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Aircraft's easy access leaves some uneasy

Few rules govern small planes flying in New York. Wednesday's crash makes some ask: Is that a good idea?

By TIMES WIRES
Published October 13, 2006


NEW YORK - The fiery plane crash that killed Yankees pitcher Cory Lidle didn't have any link to terrorism, but it did leave many people asking a pointed, terrorism-tinged question.

How is it that, five years after the Sept. 11, 2001, attacks, small aircraft are still allowed to fly right up next to the New York skyline?

The single-engine plane that carried Lidle to his death was flying over the East River, which separates Manhattan from Brooklyn and Queens and is lined on the Manhattan side by the United Nations and scores of other skyscrapers.

It is one of the city's busiest and most popular routes for sightseeing pilots, traffic helicopters and executives hopping from one business deal to the next, and it is largely unmonitored, as long as aircraft stay below 1,100 feet.

"I think everyone is scratching their head, wondering how it is possible that an aircraft can be buzzing around Manhattan," said Rep. Anthony Weiner, D-N.Y., who has been lobbying for rule changes since 2004. "It's virtually the Wild West. There is no regulation at all, other than 'Don't run into anything.' "

Gov. George Pataki said Thursday that the Federal Aviation Administration "needs to take a much tougher line" about private, or general aviation, flights over the city.

On Thursday, FAA spokeswoman Laura J. Brown said in a written statement Thursday that the agency would review its guidelines for general aviation and flight restrictions as a result of the Lidle crash.

However, FAA spokeswoman Diane Spitaliere said small planes and helicopters cannot do much damage if they crash. And an aviation industry representative said Wednesday's crash demonstrates that small private planes have little potential as terrorist weapons.

But what if the plane had carried biological, chemical or nuclear weapons?

Paul McHale, assistant defense secretary for homeland defense, said post-Sept. 11 safeguards are meant to prevent such a scenario before the plane gets airborne.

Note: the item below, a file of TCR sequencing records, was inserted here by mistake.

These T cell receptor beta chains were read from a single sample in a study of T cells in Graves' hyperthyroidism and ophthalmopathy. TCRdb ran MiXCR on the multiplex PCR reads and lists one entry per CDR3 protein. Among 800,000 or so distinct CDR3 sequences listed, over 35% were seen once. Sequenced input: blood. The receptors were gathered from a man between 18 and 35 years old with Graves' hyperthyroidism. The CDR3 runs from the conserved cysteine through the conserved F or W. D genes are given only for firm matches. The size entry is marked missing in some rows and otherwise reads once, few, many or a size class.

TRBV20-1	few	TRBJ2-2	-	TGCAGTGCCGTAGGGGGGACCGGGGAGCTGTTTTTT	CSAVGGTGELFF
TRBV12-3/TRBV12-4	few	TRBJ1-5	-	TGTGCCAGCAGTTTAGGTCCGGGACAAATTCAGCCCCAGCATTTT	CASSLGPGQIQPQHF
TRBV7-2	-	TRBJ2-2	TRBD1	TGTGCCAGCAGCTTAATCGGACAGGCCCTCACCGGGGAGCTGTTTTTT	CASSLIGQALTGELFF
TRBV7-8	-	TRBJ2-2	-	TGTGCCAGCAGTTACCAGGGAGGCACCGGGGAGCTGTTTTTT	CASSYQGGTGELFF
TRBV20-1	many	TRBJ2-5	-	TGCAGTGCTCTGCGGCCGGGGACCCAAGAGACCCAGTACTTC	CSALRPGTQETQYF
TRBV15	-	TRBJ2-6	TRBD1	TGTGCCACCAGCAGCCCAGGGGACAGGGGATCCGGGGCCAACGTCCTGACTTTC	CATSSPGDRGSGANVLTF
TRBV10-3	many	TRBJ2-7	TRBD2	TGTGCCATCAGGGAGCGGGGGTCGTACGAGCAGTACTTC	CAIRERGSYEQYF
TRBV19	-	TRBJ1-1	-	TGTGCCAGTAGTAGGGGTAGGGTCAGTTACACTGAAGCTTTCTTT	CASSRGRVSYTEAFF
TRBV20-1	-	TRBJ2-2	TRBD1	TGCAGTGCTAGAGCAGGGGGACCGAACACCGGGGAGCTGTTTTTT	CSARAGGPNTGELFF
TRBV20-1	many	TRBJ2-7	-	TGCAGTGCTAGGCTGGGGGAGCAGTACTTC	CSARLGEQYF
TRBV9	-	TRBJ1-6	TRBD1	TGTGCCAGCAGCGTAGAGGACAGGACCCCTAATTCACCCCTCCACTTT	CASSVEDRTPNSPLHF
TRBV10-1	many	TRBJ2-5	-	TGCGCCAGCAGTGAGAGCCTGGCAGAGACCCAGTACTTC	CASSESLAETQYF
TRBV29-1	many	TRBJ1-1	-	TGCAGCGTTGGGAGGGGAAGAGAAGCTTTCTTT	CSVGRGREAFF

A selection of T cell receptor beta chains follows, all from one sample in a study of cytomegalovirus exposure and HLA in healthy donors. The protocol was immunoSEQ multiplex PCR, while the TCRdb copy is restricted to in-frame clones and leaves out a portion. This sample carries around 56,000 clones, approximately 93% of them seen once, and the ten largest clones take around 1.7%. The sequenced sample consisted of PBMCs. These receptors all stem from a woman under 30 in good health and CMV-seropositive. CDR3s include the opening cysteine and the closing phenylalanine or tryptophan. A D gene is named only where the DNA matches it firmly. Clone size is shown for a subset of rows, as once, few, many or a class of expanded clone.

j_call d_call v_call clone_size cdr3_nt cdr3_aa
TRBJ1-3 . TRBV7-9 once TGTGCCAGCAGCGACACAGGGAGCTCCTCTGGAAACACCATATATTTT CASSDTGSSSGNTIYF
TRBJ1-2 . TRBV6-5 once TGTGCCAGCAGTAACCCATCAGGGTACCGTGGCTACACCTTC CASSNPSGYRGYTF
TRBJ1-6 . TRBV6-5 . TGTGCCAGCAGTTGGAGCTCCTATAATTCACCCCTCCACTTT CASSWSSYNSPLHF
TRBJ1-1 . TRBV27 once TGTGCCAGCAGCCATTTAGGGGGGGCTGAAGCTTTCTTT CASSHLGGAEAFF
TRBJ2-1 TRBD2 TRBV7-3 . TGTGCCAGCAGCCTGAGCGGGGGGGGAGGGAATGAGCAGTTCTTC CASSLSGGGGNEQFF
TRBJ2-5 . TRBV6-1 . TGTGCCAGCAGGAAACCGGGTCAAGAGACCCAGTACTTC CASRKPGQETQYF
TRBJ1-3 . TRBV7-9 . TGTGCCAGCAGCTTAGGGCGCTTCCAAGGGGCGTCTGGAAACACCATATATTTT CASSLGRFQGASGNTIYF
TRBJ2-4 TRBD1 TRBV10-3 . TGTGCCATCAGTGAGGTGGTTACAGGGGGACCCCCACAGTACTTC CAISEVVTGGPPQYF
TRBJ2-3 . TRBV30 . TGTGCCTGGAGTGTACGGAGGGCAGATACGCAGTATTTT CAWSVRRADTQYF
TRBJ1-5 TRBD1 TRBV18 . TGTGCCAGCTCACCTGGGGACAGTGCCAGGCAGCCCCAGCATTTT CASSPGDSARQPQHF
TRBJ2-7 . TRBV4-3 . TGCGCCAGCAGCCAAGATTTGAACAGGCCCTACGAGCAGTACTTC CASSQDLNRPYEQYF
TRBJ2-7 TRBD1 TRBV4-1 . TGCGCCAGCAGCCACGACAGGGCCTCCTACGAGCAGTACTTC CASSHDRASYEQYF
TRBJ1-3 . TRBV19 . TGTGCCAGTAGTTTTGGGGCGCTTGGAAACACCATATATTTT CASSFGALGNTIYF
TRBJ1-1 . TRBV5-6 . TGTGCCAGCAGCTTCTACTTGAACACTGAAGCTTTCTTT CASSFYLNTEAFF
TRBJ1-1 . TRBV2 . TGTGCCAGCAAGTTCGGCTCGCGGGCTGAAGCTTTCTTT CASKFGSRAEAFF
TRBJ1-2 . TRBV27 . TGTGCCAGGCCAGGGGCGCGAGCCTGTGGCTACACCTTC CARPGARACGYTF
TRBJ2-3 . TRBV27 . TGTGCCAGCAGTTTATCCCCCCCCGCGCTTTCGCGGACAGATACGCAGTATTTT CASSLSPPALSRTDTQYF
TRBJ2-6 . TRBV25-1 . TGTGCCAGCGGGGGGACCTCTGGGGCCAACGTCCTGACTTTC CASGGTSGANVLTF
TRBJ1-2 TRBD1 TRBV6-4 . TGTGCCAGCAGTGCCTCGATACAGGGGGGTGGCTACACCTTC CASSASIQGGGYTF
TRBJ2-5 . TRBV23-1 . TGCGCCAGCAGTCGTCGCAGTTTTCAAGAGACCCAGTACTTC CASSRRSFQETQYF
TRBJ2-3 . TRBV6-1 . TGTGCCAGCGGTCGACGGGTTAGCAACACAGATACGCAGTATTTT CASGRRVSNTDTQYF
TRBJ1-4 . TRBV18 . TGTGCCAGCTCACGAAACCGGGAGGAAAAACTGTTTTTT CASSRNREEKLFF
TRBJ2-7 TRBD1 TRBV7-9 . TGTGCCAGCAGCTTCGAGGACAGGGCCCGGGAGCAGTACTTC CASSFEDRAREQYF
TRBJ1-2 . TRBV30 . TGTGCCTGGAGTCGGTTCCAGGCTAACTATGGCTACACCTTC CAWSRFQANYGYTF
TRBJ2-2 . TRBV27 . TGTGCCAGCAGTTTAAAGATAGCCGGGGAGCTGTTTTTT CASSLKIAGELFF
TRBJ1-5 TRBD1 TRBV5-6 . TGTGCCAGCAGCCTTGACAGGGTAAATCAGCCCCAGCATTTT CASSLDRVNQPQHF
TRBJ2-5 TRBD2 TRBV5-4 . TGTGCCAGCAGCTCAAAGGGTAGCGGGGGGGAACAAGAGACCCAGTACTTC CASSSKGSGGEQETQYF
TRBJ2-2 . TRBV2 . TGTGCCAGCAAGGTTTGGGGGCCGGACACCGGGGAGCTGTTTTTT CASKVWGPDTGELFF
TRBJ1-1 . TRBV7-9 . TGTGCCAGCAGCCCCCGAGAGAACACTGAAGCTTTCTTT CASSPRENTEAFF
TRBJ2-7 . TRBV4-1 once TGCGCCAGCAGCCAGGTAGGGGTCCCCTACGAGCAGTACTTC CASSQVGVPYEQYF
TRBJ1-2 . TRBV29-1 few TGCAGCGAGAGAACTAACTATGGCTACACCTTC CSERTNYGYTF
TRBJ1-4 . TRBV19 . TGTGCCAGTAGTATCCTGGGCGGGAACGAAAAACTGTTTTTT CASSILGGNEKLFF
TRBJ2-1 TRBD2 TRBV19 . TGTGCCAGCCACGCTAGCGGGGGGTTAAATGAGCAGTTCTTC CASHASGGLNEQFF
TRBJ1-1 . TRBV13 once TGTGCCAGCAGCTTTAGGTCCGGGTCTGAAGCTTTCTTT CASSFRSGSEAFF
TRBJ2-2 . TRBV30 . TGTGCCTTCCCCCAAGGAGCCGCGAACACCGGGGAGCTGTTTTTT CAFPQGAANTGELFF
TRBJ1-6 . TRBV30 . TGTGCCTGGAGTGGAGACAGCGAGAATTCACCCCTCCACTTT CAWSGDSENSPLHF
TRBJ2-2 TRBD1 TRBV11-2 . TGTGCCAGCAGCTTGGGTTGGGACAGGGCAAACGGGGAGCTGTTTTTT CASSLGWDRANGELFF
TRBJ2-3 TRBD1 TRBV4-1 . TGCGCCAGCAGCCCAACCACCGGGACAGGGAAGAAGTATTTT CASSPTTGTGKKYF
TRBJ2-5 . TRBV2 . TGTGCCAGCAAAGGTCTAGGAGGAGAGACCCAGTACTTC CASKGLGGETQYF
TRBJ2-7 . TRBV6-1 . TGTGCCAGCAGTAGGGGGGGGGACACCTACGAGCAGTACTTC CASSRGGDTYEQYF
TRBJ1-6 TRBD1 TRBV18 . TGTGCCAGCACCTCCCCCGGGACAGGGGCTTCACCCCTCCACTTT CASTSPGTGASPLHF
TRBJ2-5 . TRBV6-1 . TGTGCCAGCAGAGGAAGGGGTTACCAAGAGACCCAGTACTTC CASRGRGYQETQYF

And generally speaking, small, general aviation aircraft cannot carry big enough loads to create a terrorist threat, said Hans Weber, an aviation safety and security analyst.

New York Mayor Michael Bloomberg, a recreational pilot with decades of experience, said he believes the skies are safe under the current rules.

"We have very few accidents for an awful lot of traffic," he said. "Every time you have an automobile accident, you're not going to go and close the streets or prohibit people from driving."

New York pilots said the path taken by Lidle's Cirrus SR20 on Wednesday is exhilarating: The plane went down the Hudson River, looped around the Statue of Liberty at the foot of Manhattan, then went up the East River, with the Brooklyn Bridge below and the United Nations on the left.

General aviation aircraft are allowed to go about as far north as Manhattan's 96th Street. There, they must either execute a U-turn to avoid the restricted airspace around LaGuardia Airport, or get permission from air traffic control to climb higher and continue north, or turn west over Central Park.

Lidle's plane slammed into the 30th and 31st stories of a luxury apartment building overlooking the East River, just a short distance from that turnaround point. Radar data indicated that the plane had begun a left turn, a quarter-mile north of the building, just before the crash, the National Transportation Safety Board said.

The 1,100-foot ceiling is not necessarily high enough for an off-course pilot to clear some of Manhattan's skyscrapers: The Empire State Building is 1,250 feet, the Chrysler Building 1,046 feet, the Citicorp building 915 feet.

Flight instructor Stanley Ferber of Brooklyn said while the city's airspace is bustling with "a myriad of helicopters and planes," there is much more room than people on the ground realize.

"As a pilot, you always have to be on your toes, but it is not a tight situation," he said. "In all the time of my flying over New York, I've never had anything like a close call."

Jim Carroll, president of the Paramus Flying Club in New Jersey, said he makes trips low over the East River rarely, because of its "uncomfortably close" proximity to the big Queens airport. Carroll's sightseeing trips over the Hudson take him from the George Washington Bridge to the Verrazano Narrows Bridge, and include spectacular views of the city.

"I think it is a celebration of the right to be an American," he said. "To take it away would be tremendously disappointing."

Information from the Associated Press and New York Times was used in this report.